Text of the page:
In the Tudor struggle for Reformation and Catholic Reformation, for power and for souls, Richard Smyth, theologian and educator, refined the art of polemicism to fight against the advance of heresy at home and abroad, both in the lingua franca of academic circles and the language of his own people.
A much neglected voice today, Smyth spoke passionately and influentially on justification, monastic vows, and the Eucharist. He clashed with leading reformers such as Bucer, Cranmer, Jewel and Vermigli in verbal debates and in print. New evidence from Douai shows how he trained and equipped a younger generation to continue the fight.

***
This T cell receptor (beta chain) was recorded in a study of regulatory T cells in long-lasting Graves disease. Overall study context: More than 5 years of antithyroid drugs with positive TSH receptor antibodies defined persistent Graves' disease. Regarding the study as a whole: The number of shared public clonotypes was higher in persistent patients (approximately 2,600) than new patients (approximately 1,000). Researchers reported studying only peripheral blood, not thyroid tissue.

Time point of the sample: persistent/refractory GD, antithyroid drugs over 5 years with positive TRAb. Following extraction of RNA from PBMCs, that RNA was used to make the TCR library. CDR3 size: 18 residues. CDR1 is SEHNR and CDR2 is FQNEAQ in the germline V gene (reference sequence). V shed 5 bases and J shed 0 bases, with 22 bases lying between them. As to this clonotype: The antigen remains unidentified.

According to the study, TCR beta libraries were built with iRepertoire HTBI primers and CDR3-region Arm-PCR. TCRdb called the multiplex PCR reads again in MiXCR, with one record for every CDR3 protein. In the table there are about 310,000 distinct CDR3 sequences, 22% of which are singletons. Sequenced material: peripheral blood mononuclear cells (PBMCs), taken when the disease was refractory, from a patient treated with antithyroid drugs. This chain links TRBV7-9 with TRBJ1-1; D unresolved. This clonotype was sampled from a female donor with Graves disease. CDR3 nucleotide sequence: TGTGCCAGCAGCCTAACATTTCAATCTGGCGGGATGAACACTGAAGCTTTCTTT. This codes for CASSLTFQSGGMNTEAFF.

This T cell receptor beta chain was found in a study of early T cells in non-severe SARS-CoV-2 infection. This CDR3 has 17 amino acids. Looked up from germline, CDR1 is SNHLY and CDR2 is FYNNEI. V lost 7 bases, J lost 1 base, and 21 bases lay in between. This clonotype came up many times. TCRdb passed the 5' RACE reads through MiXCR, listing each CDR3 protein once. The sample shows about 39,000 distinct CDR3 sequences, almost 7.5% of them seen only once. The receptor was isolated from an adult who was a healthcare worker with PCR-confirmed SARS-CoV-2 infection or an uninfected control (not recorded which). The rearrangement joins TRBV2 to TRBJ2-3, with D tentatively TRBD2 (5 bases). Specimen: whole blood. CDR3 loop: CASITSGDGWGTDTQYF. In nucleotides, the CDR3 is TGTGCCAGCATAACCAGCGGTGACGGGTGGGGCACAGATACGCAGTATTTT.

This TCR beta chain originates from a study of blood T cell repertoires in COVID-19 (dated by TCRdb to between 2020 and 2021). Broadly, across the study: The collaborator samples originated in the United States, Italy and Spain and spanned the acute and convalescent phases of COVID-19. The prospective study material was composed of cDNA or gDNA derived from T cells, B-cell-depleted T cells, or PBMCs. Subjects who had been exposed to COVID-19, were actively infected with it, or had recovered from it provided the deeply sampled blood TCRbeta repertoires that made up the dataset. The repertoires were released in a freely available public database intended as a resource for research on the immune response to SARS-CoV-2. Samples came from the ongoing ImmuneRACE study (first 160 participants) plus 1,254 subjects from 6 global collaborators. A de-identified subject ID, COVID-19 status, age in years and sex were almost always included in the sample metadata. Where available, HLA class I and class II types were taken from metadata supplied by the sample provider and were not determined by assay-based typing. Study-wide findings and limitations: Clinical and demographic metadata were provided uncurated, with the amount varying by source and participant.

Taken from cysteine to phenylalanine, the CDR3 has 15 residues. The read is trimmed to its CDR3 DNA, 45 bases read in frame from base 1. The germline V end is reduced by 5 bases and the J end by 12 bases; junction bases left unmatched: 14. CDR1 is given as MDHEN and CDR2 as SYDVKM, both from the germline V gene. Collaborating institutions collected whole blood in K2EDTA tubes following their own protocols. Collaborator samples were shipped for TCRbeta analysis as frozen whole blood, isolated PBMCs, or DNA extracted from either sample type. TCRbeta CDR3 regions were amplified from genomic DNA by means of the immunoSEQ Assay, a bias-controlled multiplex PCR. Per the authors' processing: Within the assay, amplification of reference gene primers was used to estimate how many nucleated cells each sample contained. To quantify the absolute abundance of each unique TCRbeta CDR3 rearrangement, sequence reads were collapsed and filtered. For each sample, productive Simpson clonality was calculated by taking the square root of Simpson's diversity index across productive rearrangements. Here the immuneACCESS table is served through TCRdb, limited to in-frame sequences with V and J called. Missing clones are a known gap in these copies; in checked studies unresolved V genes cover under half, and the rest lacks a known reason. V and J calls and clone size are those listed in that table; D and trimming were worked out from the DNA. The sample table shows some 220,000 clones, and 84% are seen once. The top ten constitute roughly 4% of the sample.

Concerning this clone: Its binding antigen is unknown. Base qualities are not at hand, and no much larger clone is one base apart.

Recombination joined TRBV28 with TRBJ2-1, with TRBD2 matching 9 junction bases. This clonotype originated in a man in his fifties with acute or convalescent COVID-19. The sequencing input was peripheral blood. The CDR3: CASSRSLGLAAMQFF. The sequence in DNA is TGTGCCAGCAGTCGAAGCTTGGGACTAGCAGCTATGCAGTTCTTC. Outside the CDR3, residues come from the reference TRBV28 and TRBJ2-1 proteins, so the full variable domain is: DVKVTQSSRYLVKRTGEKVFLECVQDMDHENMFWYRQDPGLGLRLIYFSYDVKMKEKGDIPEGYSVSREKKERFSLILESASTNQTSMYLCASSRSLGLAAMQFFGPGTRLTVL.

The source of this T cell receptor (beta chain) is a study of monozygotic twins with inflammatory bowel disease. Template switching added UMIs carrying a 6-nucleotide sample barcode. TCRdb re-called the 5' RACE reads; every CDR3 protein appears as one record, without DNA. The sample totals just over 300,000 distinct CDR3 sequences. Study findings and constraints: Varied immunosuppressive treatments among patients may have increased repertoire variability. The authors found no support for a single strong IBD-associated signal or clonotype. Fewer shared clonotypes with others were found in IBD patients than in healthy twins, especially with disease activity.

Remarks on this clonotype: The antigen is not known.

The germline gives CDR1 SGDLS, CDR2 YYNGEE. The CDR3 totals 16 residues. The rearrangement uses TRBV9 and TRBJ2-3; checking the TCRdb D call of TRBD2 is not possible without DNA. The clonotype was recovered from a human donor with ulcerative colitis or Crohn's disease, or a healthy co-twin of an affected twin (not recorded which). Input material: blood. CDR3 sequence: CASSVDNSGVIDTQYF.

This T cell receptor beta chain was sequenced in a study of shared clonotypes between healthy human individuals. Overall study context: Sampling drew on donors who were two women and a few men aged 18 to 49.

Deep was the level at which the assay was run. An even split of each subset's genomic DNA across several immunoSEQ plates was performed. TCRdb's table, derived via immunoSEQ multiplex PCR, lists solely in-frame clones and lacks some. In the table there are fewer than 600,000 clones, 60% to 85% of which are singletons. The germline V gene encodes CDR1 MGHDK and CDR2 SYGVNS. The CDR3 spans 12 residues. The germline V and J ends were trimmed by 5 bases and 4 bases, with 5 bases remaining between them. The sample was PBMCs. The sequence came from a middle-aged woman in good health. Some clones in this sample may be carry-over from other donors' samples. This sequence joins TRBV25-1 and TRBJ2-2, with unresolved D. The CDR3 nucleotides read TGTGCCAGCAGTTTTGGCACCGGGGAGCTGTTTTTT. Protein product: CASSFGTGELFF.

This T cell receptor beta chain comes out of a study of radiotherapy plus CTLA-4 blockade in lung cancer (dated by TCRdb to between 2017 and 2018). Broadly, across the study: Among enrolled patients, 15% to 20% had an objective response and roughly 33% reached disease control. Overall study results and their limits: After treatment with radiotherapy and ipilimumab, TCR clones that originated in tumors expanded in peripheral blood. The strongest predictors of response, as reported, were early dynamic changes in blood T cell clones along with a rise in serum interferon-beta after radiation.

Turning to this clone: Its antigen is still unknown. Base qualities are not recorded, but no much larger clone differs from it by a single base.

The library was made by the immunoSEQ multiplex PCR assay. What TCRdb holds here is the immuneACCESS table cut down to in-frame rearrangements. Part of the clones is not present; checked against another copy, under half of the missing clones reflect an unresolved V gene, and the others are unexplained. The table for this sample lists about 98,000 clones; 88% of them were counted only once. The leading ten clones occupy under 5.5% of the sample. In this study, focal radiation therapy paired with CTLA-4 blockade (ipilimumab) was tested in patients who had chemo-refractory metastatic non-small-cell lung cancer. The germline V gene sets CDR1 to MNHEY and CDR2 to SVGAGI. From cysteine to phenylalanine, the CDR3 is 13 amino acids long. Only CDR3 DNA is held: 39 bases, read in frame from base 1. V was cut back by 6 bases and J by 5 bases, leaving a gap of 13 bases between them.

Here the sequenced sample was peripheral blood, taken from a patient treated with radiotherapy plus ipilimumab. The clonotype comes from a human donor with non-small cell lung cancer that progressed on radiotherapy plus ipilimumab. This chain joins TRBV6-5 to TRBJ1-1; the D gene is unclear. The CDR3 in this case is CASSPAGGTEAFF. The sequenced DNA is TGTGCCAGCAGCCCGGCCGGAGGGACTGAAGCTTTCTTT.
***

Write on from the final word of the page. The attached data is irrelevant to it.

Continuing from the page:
A fascinating and enlightening work for the interested layperson and the expert alike, Dr. Loewe’s scholarly and readable study dissects catholic reactions to the religious upheaval in England during the reigns of three successive Tudor monarchs.
J. Andreas Löwe, Ph.D. (2001) in Ecclesiastical History, University of Cambridge, is a historian and a priest. He has published on key aspects of the English Reformations and the history of the church in the Low Countries.
This is an impressive monograph.'
Thomas M. McCoog,
Sixteenth Century Journal, 2004.
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All those with an interest in the English Reformations, the development of polemical writings in the Reformation period, the history of the church in the Low Countries, as well as Renaissance philologists and theologians.